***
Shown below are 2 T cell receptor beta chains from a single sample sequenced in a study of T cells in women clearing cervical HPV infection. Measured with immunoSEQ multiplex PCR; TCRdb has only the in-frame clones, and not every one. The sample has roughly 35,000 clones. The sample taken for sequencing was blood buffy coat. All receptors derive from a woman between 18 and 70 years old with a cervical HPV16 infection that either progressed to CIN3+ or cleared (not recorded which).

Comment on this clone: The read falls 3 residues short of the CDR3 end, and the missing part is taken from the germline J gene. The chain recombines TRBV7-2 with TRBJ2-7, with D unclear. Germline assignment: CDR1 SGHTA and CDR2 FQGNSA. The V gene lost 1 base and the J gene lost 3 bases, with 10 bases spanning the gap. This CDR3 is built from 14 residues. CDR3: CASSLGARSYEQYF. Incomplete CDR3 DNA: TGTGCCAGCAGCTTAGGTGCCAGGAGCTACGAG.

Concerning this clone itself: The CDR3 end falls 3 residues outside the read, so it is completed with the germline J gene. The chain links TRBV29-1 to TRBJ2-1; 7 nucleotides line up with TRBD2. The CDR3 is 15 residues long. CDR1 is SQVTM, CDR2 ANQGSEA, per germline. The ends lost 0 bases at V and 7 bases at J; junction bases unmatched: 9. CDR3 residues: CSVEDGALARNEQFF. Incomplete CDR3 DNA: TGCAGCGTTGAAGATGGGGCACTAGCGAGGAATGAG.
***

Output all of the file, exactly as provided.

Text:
Shown below are 2 T cell receptor beta chains from a single sample sequenced in a study of T cells in women clearing cervical HPV infection. Measured with immunoSEQ multiplex PCR; TCRdb has only the in-frame clones, and not every one. The sample has roughly 35,000 clones. The sample taken for sequencing was blood buffy coat. All receptors derive from a woman between 18 and 70 years old with a cervical HPV16 infection that either progressed to CIN3+ or cleared (not recorded which).

Comment on this clone: The read falls 3 residues short of the CDR3 end, and the missing part is taken from the germline J gene. The chain recombines TRBV7-2 with TRBJ2-7, with D unclear. Germline assignment: CDR1 SGHTA and CDR2 FQGNSA. The V gene lost 1 base and the J gene lost 3 bases, with 10 bases spanning the gap. This CDR3 is built from 14 residues. CDR3: CASSLGARSYEQYF. Incomplete CDR3 DNA: TGTGCCAGCAGCTTAGGTGCCAGGAGCTACGAG.

Concerning this clone itself: The CDR3 end falls 3 residues outside the read, so it is completed with the germline J gene. The chain links TRBV29-1 to TRBJ2-1; 7 nucleotides line up with TRBD2. The CDR3 is 15 residues long. CDR1 is SQVTM, CDR2 ANQGSEA, per germline. The ends lost 0 bases at V and 7 bases at J; junction bases unmatched: 9. CDR3 residues: CSVEDGALARNEQFF. Incomplete CDR3 DNA: TGCAGCGTTGAAGATGGGGCACTAGCGAGGAATGAG.